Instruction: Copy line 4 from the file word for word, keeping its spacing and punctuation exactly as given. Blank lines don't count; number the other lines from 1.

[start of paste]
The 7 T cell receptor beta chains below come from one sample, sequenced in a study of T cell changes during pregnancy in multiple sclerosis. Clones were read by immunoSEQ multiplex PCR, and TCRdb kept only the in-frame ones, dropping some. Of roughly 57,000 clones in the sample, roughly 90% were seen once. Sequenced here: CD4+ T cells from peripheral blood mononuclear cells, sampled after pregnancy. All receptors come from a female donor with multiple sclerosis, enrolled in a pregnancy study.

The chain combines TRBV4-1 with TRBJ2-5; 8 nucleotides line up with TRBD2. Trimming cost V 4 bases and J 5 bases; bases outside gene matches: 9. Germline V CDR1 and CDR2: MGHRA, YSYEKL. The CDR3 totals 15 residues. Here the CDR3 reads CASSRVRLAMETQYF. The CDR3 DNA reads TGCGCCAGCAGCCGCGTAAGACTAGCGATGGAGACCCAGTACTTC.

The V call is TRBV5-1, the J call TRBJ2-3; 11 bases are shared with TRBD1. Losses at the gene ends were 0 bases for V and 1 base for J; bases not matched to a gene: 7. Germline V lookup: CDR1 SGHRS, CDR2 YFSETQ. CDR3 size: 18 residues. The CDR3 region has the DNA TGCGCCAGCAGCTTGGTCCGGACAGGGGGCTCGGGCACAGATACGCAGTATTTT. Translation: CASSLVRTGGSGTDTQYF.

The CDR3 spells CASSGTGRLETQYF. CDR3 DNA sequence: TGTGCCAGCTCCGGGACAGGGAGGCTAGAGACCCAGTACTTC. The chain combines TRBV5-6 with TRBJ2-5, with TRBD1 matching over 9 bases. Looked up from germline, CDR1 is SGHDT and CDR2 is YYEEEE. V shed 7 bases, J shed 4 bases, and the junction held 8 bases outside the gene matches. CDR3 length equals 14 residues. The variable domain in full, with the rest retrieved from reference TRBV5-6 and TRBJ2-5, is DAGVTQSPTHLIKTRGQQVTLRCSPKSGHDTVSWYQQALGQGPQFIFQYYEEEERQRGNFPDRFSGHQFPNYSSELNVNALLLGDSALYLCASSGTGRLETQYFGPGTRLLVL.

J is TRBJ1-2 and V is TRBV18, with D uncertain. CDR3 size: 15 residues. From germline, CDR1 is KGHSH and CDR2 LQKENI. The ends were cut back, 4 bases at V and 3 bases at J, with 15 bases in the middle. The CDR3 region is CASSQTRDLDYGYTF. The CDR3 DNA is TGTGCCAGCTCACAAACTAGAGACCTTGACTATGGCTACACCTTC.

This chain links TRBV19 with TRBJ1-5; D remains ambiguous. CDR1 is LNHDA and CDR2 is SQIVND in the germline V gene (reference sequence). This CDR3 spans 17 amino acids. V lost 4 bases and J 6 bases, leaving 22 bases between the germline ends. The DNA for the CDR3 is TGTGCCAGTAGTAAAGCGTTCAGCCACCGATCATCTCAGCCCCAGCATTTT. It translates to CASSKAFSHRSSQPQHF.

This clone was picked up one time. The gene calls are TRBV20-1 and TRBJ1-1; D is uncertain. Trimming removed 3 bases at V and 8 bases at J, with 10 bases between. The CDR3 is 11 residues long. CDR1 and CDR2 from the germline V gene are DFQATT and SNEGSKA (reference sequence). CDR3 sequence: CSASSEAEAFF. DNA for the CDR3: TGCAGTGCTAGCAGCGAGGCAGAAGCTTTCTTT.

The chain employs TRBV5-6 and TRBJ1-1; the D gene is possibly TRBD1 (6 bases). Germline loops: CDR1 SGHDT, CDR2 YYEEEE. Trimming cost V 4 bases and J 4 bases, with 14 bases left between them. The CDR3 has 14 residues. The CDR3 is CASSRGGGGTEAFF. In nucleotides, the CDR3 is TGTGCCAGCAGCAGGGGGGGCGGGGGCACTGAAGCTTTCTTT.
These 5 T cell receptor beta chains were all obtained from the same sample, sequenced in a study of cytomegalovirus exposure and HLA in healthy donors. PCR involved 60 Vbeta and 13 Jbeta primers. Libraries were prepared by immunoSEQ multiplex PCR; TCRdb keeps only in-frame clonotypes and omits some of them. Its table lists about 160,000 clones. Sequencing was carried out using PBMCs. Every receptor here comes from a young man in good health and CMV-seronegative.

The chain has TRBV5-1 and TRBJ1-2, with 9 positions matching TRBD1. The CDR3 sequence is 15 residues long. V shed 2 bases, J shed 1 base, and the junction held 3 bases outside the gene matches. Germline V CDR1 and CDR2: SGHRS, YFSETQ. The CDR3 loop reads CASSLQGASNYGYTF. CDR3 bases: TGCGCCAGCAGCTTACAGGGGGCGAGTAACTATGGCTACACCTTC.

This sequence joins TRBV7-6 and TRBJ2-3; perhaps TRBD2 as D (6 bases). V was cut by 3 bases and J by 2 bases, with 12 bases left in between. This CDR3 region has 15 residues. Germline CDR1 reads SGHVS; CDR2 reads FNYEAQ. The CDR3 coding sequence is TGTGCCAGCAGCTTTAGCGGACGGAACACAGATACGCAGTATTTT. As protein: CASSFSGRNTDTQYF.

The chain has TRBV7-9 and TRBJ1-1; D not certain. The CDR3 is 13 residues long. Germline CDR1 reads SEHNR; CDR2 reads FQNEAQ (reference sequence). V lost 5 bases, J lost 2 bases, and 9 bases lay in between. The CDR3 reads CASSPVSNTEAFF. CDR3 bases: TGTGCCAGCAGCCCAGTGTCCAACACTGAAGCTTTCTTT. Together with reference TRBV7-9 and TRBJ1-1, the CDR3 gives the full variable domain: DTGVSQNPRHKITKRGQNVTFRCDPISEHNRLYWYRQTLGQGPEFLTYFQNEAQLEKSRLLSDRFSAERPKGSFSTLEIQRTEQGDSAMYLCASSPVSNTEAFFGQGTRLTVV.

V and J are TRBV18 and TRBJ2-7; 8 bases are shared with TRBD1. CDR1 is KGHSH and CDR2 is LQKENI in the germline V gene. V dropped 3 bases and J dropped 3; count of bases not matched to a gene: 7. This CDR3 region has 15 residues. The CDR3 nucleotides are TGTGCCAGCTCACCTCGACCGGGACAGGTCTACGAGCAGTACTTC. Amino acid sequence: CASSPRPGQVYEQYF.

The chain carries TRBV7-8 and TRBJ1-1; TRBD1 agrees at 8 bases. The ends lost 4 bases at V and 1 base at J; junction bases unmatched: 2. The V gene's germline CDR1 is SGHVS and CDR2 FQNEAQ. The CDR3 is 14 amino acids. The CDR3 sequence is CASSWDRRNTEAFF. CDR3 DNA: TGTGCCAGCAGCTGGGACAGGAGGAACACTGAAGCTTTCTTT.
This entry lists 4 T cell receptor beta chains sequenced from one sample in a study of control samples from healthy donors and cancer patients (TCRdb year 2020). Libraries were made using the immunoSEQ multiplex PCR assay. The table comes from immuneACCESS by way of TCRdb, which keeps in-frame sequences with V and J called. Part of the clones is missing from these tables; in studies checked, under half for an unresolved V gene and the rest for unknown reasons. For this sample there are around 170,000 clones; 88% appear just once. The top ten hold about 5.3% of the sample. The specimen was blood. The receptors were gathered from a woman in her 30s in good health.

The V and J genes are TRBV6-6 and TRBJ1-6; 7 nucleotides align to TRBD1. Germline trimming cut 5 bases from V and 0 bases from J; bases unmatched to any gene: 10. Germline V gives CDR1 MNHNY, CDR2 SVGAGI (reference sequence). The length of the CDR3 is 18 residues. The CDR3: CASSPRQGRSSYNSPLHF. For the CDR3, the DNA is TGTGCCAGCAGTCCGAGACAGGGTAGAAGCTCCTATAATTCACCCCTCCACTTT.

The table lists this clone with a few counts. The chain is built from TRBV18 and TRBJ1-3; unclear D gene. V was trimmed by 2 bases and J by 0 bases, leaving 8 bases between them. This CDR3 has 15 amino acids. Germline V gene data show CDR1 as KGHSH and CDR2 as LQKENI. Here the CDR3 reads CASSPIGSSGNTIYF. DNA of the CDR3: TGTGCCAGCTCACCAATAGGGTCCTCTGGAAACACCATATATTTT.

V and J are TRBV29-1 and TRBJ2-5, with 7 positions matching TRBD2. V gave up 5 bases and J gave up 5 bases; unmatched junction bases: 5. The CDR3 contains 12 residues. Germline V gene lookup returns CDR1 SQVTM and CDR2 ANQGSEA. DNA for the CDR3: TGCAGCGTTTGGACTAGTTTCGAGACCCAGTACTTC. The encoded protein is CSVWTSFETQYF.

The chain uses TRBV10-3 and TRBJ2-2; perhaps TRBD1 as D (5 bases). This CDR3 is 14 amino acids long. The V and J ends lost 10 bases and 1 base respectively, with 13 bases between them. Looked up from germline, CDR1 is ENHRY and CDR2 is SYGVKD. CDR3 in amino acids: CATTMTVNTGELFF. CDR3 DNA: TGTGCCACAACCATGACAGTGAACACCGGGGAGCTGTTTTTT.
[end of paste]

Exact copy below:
The CDR3 spells CASSGTGRLETQYF. CDR3 DNA sequence: TGTGCCAGCTCCGGGACAGGGAGGCTAGAGACCCAGTACTTC. The chain combines TRBV5-6 with TRBJ2-5, with TRBD1 matching over 9 bases. Looked up from germline, CDR1 is SGHDT and CDR2 is YYEEEE. V shed 7 bases, J shed 4 bases, and the junction held 8 bases outside the gene matches. CDR3 length equals 14 residues. The variable domain in full, with the rest retrieved from reference TRBV5-6 and TRBJ2-5, is DAGVTQSPTHLIKTRGQQVTLRCSPKSGHDTVSWYQQALGQGPQFIFQYYEEEERQRGNFPDRFSGHQFPNYSSELNVNALLLGDSALYLCASSGTGRLETQYFGPGTRLLVL.